Some of the very poorest pensioners are missing out on billions of benefits, despite the introduction of Pension Credit to reduce pensioner poverty in 2003. This is according to Age UK’s Chief Economist’s Report published today, which analyses the latest government figures of key issues affecting older people and shines a spotlight on poverty and inequality among pensioners.
The number of people living below the poverty line increased from 13% in 2012/13 to 14% in 2013/14. Today, the total number of pensioners living in poverty sits at the 1.6 million mark, with around 900,000 of those living in severe poverty.
This deep-rooted problem can be partly explained by the huge numbers of pensioners who don’t claim the benefits they are entitled to. Around £3.7 billion in benefits intended specifically to help low-income pensioners goes unclaimed each year.
The latest official figures show that around 1.3 million people entitled to Pension Credit, which tops up the income of the poorest pensioners, did not claim this vital benefit in 2013/14. This is an estimated average of around £2,132 per person per year. In addition, around 260,000 pensioners missed out on Housing Benefit during the same period therefore sacrificing £3,224 each a year.
Age UK is warning that tens of thousands of pensioners are struggling to afford the basics every day and is once again calling on the government to develop and implement a national strategy to tackle the scandal of pensioner poverty across the UK.
As well as facing a daily challenge to pay for essentials such as food, clothing and energy, around 2.7 million older people are stuck at home and unable to go on a social outing, even just once a month, while 1.2 million pensioners could not replace their cooker if it broke down.
Age UK’s analysis also shows worrying signs that inequality among older people is increasing again due to the incomes of poorer pensioners falling faster than those in the top or middle income groups. In real terms, between 2010/11 to 2012/13 incomes of the richest 10% of pensioners dropped 3.8% from £833.95 to £803.00, whereas those in the poorest 10% saw a drop of £165.26 to £156.00 – a 6% fall over the same period.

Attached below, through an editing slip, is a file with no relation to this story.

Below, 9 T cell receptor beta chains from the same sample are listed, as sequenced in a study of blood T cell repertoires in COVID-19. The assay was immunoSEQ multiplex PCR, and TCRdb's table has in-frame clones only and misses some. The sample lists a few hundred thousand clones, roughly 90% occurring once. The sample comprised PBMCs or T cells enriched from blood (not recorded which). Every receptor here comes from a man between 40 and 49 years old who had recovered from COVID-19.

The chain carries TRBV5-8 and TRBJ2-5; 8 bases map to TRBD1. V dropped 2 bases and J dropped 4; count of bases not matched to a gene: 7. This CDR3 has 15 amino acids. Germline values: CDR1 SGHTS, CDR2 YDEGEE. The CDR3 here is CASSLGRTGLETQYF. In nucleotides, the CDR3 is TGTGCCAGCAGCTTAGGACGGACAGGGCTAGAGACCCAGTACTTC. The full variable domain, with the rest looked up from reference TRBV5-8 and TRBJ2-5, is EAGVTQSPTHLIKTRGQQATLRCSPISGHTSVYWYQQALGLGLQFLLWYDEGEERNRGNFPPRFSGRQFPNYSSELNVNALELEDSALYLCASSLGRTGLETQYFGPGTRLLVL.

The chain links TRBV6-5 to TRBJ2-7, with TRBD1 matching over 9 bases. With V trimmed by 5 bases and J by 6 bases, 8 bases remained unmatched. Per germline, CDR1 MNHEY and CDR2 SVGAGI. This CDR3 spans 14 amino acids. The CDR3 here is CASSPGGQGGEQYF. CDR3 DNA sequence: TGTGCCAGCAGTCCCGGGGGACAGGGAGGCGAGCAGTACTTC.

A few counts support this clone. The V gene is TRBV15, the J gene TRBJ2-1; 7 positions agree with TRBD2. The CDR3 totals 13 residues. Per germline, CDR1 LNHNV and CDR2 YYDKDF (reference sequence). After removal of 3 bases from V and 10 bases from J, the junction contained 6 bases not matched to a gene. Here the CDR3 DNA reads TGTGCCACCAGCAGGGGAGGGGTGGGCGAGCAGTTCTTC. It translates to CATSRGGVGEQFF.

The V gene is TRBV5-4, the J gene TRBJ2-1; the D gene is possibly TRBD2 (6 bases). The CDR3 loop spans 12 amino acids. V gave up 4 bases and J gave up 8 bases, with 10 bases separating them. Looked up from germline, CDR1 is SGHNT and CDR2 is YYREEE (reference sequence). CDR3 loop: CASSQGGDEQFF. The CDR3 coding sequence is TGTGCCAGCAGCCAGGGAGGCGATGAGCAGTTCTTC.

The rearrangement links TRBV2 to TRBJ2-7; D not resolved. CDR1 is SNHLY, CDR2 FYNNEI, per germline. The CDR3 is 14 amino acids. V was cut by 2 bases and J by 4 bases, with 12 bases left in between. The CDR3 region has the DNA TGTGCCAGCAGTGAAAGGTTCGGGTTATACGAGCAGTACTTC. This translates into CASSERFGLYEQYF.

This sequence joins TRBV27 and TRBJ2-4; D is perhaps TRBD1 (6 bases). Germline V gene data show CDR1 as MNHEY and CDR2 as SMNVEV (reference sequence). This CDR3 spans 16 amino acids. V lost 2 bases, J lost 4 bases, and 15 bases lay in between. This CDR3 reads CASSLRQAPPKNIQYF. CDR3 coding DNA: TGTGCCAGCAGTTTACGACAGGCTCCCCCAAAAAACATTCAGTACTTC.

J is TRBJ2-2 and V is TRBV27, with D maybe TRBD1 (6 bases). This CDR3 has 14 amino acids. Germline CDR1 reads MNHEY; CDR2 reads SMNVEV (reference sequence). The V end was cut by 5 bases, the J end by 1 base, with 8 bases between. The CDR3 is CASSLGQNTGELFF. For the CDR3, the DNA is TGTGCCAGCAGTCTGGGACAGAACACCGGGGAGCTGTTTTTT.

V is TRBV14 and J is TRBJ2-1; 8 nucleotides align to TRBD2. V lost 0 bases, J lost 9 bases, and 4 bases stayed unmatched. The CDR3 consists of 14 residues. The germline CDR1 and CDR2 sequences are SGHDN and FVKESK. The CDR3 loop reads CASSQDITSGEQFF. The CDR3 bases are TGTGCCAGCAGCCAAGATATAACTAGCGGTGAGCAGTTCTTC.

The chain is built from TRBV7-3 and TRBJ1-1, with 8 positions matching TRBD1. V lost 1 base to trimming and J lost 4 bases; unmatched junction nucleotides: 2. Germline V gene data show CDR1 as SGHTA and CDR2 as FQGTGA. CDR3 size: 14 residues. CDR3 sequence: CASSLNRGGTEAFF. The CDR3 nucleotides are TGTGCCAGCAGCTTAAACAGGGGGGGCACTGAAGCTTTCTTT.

In response to the report, Caroline Abrahams, Charity Director for Age UK, said: ‘This report shows that the older population is increasingly diverse and characterised by stubbornly persistent levels of poverty.
‘The fact that there is appreciably less pensioner poverty than a generation ago is an achievement we should all be proud of but it’s important to remember that there are still 1.6 million very poor older people struggling to make ends meet, with many more apparently heading the same way.
‘Worryingly, the poorest pensioners are losing ground the fastest, leading to a widening gap between 'the haves and the have-nots' among those in retirement.
‘We urgently need a concerted effort to help the most vulnerable. Better access to good quality information and advice, and increased take-up of pensioner benefits would be a good start.
Professor Jose Iparraguirre, Age UK’s Chief Economist and author of the report, said: “Most commentators opined that the summer 2015 Budget left older people untouched. Yet in view of the unacceptable levels of material deprivation and the alarming number of poor pensioners missing out on the benefits they are entitled to, “no news” in this case seems to be “bad news”. This report shows there is a lot to do on behalf of those who are most in need.”
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You can check your benefit entitlement using the Turn2us Benefits Calculator or find out whether you are eligible for charitable grant using our Turn2us Grants Search.
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Source: Age UK Chief Economist's Report
Date of publication: 28 July 2015